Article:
Poll: Would You Work With Your Parents?

Recently, Deadline reported that Will Smith is going to film a movie with his son, Jaden. Now, Jaden is 12, so working with his dad is different than it would be for you or I. But there are plenty of other, older celebs who’ve teamed up with their parents on projects ranging from clothing labels to albums to collaboratively destroying other people’s self-esteem: Beyoncé and Tina Knowles, Naomi and Wynonna Judd, and Melissa and Joan Rivers.

I can tell you this much. I love my parents, but neither I nor they would think it wise for us to work together. I can only assume that’s not the case for everyone, though, so I’m curious…

Sorry! This poll is now closed.

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    • Hannah Beth

      I could possibly work with my dad, as long as he understands I’m not his puppet. Could NOT work with my mother. She gets stressed out, which stresses me out, which pisses her off, which stresses me more, etc, etc.

    • Cheryl

      I work summers at an underground gold mine in Nevada. The only reason I am able to do this is because the mine sponsors a program for the college-aged children of their employees. My dad works out there and though he is in a different department, I have worked with him on a few projects.

      In some ways, it sucks. Don’t get me wrong. My dad is a good guy and he loves me and we’re both hard-working people. It’s just that I always have to keep in mind that my father might hear about my goings-on at work. So I have to be very careful not to do any small thing that might reflect on him poorly.

      But it does have its perks. For example, the town we live in (for me it’s just a summertime abode, I live in Denver the rest of the year) is about an hour away from the mine. So we ride an hour each way every morning and afternoon on company-supplied buses. The buses aren’t terrible, but they are usually crowded and warm. On occasion, though, Dad gets a ride from one of his friends in an air-conditioned company truck.

      Also, because gold mining is such a dangerous occupation and because that danger is only compounded underground, summer-hires aren’t allowed down there lightly. Most don’t go down at all. But I wanted to see what it was all about and Dad managed to finagle it so I could could take a tour with him.

      It’s a trade-off.

    • Arnie

      I’ve worked three days as a teacher aide in the unit where my mum works, and I really enjoyed it. But on anything more than a casual basis, I think I would throttle her. Much as I love her, we get on a lot better when I don’t have to see her every day.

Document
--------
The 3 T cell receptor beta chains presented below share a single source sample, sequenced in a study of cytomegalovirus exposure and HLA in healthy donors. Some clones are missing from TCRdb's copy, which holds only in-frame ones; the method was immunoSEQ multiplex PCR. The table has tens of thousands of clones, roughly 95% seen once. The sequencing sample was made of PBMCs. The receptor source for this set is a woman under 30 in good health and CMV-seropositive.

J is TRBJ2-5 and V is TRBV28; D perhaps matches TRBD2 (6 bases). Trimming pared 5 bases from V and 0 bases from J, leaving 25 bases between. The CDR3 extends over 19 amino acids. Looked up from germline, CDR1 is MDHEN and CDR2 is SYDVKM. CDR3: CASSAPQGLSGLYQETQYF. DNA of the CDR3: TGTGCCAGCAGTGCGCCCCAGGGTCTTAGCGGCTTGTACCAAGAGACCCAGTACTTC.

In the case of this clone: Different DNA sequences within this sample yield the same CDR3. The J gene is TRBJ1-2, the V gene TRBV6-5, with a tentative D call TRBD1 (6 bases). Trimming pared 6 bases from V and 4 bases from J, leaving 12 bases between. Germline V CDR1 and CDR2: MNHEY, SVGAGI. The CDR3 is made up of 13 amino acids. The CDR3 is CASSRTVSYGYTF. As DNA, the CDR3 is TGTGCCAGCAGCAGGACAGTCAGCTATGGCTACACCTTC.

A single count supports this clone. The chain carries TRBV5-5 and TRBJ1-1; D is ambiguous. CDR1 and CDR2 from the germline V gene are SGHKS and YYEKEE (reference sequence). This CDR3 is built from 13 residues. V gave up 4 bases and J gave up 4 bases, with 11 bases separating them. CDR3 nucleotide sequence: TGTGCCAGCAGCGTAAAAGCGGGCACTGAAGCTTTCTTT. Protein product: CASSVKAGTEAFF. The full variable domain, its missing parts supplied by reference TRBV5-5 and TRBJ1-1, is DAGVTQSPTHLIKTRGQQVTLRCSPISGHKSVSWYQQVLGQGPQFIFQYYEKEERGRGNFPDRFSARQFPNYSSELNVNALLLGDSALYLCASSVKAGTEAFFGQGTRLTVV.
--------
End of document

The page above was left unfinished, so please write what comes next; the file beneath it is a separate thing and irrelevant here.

Working with Dad I could probably do for a little while longer, but I don’t particularly want to test the theory too thoroughly.

      On the other hand, I’m highly likely to end up working with my younger brother in a few years’ time, and the idea of that makes me want to move to the North Pole and start making underwear for Santa Claus using only my teeth.

    • Futuralon

      I would. I work with my husband so I don’t see how working with my parents would be substantially different. Any project has a lifespan and then we’d go back to being just family.

    • Shanna

      I worked with my dad for an entire year and it was the worst experience of my life. Never. Agan.

    • M

      I absolutely could not work with my mom. Fortunately she doesn’t work so it’s a non-issue.

      I worked indirectly under my dad for about a year and a half before. He works for a small [employee-wise, not production-wise] homebuilder and I was a sales assistant in one of the developments. He wasn’t around a ton, anywhere from a few times a week to every couple weeks depending on what was happening since we were already selling while parts of the complex were still under construction. Because I still lived with my parents at the time, I was able to get a lot of information that I wouldn’t have otherwise since I was at the bottom of the totem pole. It definitely helped me do my job better, and also improved my interactions with a lot of the residents [though wrangling them wasn't officially my job it became a decent-sized part of it]. The construction foreman was a good friend of his and became a good friend of mine while I worked there too, and when some of the workers would ask if he knew if I was single [since we talked all the time], he’d say ‘DOESN’T MATTER. Stay away, it’s the boss’ daughter!’ I thought it was funny, though after the Hot and Wonderful-Smelling Intern overheard them talking about it and Dad was thanking him for keeping everyone at bay he was afraid to talk to me for a few weeks. I’d say that was pretty much the only downside.

      My brother also worked there, but that’s a whole nother story. It isn’t a reflection of whether it’s necessarily a good or bad idea to work with siblings, it’s just because my brother is.. Special. I started to realize it wasn’t just me being biased against him because he’s my big brother when residents started to sometimes ask [only on days when he didn't work of course], ‘So uhm.. What’s WRONG with your brother?’